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Henry Wadsworth Longfellow, ed. Poems of Places: An Anthology in 31 Volumes.
Italy: Vols. XI–XIII. 1876–79.


A Voice from Piedmont

By Bayard Taylor (1825–1878)

BEND from that heaven, whose visioned glories gave,

Thou blind old bard, the splendor of thy song,

And give the godlike words which mortals crave,

To speak, exulting, o’er the fallen wrong!

For lo! the avenger of that hour of blood

Has heard at last thy summons, stern and grand,—

Has freed the children of the slaughtered brood,

In the cold Alpine land!

O, at the tardy word, whose thunder broke

The chains of ages from that suffering flock,

Methinks the mountain’s giant soul awoke,

And thrilled beneath the eternal ribs of rock!

The ancient glaciers brightened in the sky;

Beneath them, shouting, burst the jubilant rills,

And the white Alps of Piedmont made reply

To the free Vaudois hills!

And far below, in the green pasture-vales,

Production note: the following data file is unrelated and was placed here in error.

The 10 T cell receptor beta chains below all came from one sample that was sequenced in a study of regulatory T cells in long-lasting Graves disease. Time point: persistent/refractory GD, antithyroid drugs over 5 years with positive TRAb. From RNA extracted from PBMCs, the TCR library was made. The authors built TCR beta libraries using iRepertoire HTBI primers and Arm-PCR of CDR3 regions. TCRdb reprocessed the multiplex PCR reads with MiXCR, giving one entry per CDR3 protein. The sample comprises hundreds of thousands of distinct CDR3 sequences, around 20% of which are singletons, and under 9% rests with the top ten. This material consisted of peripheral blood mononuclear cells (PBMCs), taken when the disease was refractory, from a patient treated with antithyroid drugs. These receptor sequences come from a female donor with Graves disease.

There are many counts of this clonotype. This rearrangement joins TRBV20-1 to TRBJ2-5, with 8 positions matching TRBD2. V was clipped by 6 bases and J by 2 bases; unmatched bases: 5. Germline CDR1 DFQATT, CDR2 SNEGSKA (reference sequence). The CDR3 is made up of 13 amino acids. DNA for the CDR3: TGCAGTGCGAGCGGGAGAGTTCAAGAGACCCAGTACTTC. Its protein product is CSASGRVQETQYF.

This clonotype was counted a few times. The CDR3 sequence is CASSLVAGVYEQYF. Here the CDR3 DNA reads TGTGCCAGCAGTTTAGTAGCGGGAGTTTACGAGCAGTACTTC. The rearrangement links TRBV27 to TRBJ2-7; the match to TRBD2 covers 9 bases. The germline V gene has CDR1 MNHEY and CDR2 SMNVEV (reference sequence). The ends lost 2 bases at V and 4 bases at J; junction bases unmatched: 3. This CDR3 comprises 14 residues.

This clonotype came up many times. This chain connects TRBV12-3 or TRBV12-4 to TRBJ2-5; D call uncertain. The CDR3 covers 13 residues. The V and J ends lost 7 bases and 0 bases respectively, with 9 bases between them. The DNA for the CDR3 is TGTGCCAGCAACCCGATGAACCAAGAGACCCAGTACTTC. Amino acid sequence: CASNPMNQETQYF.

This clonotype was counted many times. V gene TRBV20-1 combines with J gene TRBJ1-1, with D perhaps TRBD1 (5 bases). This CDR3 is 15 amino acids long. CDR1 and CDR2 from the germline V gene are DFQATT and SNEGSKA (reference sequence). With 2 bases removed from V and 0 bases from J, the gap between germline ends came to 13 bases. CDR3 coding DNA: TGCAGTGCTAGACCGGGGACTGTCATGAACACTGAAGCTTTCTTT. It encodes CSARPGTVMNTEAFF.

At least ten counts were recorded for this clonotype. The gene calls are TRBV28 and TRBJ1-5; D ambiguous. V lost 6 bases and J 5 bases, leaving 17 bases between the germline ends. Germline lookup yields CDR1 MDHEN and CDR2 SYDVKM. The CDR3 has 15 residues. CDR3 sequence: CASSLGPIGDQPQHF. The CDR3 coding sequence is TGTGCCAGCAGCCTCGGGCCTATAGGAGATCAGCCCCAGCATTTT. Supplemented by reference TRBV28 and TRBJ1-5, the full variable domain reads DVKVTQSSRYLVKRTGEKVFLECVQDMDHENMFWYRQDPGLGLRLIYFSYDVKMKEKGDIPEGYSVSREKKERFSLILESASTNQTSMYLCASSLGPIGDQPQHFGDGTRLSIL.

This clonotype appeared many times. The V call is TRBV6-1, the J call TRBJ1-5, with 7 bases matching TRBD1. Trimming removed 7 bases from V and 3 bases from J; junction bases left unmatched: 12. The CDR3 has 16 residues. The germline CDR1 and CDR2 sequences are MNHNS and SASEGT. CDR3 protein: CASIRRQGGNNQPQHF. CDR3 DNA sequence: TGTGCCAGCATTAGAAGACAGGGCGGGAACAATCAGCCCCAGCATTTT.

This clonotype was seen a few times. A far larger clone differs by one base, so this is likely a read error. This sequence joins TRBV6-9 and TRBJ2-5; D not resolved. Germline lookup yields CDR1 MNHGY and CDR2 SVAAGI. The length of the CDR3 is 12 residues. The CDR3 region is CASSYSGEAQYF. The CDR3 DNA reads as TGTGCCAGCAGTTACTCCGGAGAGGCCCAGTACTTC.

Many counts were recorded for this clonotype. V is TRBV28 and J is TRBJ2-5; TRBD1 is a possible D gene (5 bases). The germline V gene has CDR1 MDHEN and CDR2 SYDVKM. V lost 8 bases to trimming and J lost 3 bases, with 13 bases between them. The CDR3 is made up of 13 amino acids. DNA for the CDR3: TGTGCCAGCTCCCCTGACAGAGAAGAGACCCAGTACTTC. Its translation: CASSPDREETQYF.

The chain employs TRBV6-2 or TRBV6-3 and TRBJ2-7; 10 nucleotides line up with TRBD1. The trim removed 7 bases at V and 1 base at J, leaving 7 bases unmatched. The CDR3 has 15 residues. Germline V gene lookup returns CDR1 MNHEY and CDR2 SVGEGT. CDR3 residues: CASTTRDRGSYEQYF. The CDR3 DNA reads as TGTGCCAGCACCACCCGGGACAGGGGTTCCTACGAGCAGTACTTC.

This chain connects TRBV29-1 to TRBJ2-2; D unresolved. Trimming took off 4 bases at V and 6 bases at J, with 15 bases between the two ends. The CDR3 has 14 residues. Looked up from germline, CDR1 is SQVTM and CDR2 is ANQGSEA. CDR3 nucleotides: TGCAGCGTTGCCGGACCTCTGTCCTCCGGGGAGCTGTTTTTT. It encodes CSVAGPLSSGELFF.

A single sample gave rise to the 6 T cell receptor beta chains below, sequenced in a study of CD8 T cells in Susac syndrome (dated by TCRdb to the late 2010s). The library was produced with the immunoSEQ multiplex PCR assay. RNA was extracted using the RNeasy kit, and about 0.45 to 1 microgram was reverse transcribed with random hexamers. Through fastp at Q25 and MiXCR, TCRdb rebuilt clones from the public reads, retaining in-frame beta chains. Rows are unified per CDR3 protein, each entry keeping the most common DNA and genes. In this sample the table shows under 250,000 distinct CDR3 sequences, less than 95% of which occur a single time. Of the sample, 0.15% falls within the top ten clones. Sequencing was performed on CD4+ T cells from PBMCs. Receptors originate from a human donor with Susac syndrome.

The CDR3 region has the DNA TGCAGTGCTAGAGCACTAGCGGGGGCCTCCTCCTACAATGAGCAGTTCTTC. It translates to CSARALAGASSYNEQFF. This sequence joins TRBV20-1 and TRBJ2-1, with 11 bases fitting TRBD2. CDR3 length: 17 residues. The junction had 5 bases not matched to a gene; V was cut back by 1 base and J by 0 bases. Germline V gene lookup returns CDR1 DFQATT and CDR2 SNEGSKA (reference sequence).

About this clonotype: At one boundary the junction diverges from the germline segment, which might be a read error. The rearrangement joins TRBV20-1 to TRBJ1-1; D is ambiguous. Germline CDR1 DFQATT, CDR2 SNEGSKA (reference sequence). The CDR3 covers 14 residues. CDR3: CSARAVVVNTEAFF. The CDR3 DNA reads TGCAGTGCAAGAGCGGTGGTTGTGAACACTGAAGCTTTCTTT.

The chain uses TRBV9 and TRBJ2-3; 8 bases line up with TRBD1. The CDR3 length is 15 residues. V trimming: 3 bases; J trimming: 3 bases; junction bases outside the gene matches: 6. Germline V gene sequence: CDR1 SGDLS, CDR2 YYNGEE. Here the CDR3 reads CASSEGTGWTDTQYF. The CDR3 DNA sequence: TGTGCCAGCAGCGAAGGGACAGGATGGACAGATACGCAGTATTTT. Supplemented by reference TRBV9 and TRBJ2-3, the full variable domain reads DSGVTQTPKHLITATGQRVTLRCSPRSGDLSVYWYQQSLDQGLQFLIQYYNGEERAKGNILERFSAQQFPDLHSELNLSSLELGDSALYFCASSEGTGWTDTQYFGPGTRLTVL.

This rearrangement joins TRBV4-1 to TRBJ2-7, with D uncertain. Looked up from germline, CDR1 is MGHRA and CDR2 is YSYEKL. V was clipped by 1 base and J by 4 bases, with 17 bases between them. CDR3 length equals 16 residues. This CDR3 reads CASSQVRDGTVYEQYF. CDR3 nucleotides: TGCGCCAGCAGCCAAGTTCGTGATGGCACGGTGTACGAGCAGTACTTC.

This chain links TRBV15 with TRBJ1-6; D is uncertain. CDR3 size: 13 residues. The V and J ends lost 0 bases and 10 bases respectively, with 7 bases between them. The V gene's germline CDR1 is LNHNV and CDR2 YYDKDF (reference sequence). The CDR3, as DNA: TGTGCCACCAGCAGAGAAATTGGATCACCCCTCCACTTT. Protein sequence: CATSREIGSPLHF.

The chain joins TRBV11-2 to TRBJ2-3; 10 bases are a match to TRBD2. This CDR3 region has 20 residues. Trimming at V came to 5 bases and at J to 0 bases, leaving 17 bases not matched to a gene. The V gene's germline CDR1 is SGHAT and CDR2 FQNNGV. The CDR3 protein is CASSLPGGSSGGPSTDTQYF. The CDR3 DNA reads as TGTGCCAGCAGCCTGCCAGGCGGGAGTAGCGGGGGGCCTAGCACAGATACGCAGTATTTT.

The Waldense shepherd knelt upon the sod,

While chapel-bells chimed on the mountain gales

And every châlet sent its hymn to God!

Matron and sire, and sweet-voiced peasant-maid,

And the strong hunter from the steeps of snow,

Looked up to Him, whose help their fathers prayed,

Through years of blood and woe.

Build now the sepulchres of martyrs old:

Gather the scattered bones from every glen

Where the red waves of pitiless slaughter rolled,

When fell those brave and steadfast-hearted men!

Piedmont is free! and brightening with the years,

Shall Freedom’s sun upon her mountains shine;

While her proud children say, with joyous tears,

“The glory, Lord, be thine!”